Strangely I am not talking about Christmas. Imagine my excitement when the dentist/ torturer (rather depends which side of the chair you are), announces, (not a moment too soon I may add), that the hideous traintracks running round my mouth are finally going to be removed. Praise the Lord. To give you some context I am extremely spoilt as up until last year my pearly whites had given me not one bit of grief. Granted, the wisdoms were removed and I looked like a hamster for a week, but with that exception I don’t even have a filling. That is until I noticed some serious subsidence and hence the braces. It is amazing what they can do now days, but pain is part of the gain, and that pain is pretty hideous I may add if: A. you love food and eating, and B. you like talking. I cannot tell you how thrilled I am at the prospect of them being removed. No doubt the waistline will expand chronically and I’ll live to regret the new freedom in my mouth, this is likely to be the best Christmas present ever.
Moving swiftly on, I promised you ‘one pot wonders’ and to date have only delivered a handful, so before this year is out please can I recommend our new family favorite ‘Duck Ragu’. This goes back to having a freezer full of game and looking for alternative ways to use it. I rather like duck, along with pigeon, hare and rabbit but Mr.P is not a fan, especially of the latter two, particularly after ‘Nibbles’ took an early departure from this world! So roast duck in its classic state is not an option, duck ragu however seems to have slid under the radar and importantly be suitably disguised as to not pull too many heart strings. The origin of the recipe is unsurprisingly from The River Cafe Pasta Book, a total gem, however the wonderful Ruth Rogers would be horrified by how I have changed it. In my defence, it is to make it more user friendly on the time poor and ‘little people’ rich families, so yes it is bastardised to suit me, but still shockingly good and appeals to young and old alike, even the pink one aged 18 months wolfs it down.
This version of ‘Duck Ragu’ is complex as it combines the classic ragu foundation bricks, celery, carrot, onions and garlic, with spices, cinnamon, star anise and chilli with the heady scent of juniper and sage. The first time I made it, it seemed to take an age, but persevere as once done the beauty of this dish is that it is a ‘one pot wonder’. As the ingredients above indicate the ragu is velvety, earthy and warming, a cracking way of cooking wild duck and a really good dinner party number if you want to concentrate on gossip as opposed to slaving in the kitchen. This was my particular scenario last tuesday when some dear friends pitched up from Bonny Scotland and I hosted an evening in their honor. I wanted something tasty, different, and critically, easy. Also, I say dinner party, that sounds way too grand, it was more just a very jolly gathering of 8 friends, certainly not high brow Michelin Star painted plate food, sadly for them, just simple seasonal fare, colorful, interesting and not altogether familiar!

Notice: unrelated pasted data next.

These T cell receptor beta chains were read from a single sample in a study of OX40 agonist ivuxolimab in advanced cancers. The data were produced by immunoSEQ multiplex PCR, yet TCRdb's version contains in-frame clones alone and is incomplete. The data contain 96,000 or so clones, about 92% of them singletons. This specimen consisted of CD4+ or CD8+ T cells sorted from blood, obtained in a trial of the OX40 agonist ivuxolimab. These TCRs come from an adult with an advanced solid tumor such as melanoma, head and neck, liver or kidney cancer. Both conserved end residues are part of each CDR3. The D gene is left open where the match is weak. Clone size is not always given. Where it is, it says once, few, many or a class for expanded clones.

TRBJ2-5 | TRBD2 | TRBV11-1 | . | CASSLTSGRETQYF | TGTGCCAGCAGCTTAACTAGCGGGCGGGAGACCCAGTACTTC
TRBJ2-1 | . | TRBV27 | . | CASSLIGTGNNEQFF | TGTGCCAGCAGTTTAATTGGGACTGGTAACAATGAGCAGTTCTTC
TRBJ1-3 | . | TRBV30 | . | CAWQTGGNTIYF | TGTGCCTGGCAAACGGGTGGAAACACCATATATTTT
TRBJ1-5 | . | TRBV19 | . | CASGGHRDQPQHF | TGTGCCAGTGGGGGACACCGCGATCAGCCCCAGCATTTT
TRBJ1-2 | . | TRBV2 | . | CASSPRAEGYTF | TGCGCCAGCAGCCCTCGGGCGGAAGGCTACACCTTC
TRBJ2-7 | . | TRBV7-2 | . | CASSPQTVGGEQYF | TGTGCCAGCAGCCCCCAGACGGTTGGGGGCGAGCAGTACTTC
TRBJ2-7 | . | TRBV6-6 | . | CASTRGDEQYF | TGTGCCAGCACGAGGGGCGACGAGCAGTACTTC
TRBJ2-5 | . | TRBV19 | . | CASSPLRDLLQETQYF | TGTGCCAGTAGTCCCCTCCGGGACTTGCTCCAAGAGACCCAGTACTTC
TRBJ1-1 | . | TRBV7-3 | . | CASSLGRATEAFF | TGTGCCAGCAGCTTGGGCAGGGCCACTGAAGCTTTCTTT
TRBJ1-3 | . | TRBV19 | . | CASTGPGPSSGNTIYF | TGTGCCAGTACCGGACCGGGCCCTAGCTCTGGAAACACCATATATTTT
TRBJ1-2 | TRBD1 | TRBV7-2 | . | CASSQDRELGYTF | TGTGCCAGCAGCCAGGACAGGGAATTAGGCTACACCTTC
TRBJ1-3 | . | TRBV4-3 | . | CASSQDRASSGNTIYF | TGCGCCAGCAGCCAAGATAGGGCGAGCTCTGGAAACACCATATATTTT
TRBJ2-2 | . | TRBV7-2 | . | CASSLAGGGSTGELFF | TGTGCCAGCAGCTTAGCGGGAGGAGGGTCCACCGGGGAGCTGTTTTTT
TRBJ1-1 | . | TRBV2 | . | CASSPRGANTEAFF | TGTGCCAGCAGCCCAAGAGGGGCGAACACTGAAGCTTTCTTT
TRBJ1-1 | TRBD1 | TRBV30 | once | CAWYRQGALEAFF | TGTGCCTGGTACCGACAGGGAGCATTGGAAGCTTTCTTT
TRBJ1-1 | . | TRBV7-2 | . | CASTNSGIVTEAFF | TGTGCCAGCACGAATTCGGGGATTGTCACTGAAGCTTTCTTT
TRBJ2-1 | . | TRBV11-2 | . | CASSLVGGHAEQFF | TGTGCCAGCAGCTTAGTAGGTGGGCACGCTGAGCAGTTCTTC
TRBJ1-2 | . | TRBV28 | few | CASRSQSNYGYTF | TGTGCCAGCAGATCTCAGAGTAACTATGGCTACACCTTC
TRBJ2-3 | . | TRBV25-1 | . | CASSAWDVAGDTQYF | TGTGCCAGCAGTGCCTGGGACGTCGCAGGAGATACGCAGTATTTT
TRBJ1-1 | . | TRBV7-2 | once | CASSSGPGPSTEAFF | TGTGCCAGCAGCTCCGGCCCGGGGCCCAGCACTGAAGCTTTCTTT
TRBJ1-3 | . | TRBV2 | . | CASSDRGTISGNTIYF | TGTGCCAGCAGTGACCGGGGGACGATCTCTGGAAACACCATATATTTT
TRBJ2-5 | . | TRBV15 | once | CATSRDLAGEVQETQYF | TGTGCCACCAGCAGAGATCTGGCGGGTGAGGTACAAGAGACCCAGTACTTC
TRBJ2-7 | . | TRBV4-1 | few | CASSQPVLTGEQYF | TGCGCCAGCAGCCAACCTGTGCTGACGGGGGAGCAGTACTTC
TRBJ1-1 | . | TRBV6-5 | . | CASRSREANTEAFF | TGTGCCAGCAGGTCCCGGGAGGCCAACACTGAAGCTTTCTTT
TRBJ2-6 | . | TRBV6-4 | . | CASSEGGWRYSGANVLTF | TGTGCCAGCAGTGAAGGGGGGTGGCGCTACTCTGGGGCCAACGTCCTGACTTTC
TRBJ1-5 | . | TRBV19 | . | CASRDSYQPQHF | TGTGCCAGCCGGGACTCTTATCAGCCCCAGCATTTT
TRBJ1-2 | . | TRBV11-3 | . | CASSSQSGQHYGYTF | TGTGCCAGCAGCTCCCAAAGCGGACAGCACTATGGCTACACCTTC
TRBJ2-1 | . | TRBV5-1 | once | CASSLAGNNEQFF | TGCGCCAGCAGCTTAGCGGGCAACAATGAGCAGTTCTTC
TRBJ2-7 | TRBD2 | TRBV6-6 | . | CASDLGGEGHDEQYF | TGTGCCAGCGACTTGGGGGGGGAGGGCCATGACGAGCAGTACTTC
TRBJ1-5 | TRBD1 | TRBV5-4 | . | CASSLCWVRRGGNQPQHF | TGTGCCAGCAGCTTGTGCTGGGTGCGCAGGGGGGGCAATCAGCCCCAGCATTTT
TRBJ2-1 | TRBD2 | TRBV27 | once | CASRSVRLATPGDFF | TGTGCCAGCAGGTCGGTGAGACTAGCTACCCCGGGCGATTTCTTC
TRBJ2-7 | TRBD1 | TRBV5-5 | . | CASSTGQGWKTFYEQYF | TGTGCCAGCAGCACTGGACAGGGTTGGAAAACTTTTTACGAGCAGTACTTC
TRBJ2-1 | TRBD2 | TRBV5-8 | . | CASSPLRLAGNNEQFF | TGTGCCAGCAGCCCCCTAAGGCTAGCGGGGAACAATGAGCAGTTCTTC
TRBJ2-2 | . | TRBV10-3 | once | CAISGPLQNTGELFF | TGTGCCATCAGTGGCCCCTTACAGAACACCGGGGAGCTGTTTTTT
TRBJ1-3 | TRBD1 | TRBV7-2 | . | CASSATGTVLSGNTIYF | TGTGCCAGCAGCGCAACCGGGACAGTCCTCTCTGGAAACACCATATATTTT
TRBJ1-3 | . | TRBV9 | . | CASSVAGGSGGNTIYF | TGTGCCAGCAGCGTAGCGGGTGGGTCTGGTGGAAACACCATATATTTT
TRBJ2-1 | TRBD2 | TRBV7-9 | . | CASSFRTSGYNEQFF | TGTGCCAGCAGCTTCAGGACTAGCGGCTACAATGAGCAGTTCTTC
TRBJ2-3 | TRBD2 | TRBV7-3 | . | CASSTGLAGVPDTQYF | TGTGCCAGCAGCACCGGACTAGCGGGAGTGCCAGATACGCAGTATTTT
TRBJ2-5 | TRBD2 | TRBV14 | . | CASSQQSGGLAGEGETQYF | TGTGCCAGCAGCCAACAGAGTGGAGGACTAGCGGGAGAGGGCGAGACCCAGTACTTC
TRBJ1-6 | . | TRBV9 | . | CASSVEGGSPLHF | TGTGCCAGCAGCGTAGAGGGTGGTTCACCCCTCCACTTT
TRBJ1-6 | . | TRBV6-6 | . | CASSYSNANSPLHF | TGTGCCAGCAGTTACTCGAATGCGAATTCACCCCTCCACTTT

2 wild Duck
2 carrots, cut into 1 cm cubes
4 sticks of celery, cut into 1 cm cubes
8 garlic cloves, 4 finely chopped and 4 peeled and left whole
2 onions, cut into fine dice
1 tablespoon of juniper berries, crushed with a pestle and mortar
1 teaspoon of chilli flakes
2 star anise
1 cinnamon stick or 1 teaspoon of cinnamon powder
300 ml of red wine
2 bay leaves
2 x 400gms tins of chopped tomatoes
20 sage leaves
salt and pepper
3 – 4 tablespoons double cream
1. First of all put your large Le Creuset dish on a hot plate and heat up 2 tablespoons of olive oil. Add the onions, carrots, celery and garlic, stir frequently so the vegetables don’t burn but get a good golden color.
2. While the vegetables are cooking put a frying pan on the heat, ideally non stick, and brown the duck all over with a little olive oil added to the pan. When the duck has cooled stuff inside each cavity 10 sage leaves and the juniper berries, and 2 peeled whole garlic cloves.
3. When the vegetables have turned a good golden color, add the red wine and stir well, now add the tomatoes, chilli, star anise, cinnamon, chilli and bay. Turn off the heat and push one duck at a time into the Le Creuset dish. Stuff some tomato sauce into the cavity and make sure the 2 duck are sitting snugly, practically submerged in the tomato-vegetable sauce. Pop the lid on.
4. Put the Le Creuset into a pre heated oven 150, for 2 hours.
5. Remove from the oven and allow to cool until acceptable to handle.
6. Right this is the messy bit, strip the duck and shred the meat and set aside. Put all the tomato-vegetable sauce in a magi mix and pulse to make a thick sauce. Add the duck back into the sauce, add a good pinch of Maldon sea salt and a good twist do black pepper. When you are ready to use it stir in the cream and reheat. One pot wonder ‘duck ragu’ to feed 8. Serve with good tagliatelle or parpadelle, and plenty of freshly grated Parmesan.